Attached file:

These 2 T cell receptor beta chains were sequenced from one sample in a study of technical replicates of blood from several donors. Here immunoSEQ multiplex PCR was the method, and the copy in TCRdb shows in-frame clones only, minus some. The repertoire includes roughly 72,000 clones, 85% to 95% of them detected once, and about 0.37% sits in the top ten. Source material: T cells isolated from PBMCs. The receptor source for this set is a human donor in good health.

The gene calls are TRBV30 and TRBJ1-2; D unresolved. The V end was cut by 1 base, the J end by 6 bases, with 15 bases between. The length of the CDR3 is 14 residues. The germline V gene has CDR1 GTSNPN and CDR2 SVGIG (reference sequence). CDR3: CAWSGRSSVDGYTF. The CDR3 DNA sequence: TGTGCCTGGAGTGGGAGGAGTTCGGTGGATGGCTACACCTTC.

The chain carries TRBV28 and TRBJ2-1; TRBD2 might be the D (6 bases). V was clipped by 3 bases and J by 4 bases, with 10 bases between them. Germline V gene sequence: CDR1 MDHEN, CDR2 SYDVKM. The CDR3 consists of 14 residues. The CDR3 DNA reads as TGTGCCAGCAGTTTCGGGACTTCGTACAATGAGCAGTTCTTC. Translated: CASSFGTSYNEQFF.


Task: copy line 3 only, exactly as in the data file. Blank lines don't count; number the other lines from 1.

The chain carries TRBV28 and TRBJ2-1; TRBD2 might be the D (6 bases). V was clipped by 3 bases and J by 4 bases, with 10 bases between them. Germline V gene sequence: CDR1 MDHEN, CDR2 SYDVKM. The CDR3 consists of 14 residues. The CDR3 DNA reads as TGTGCCAGCAGTTTCGGGACTTCGTACAATGAGCAGTTCTTC. Translated: CASSFGTSYNEQFF.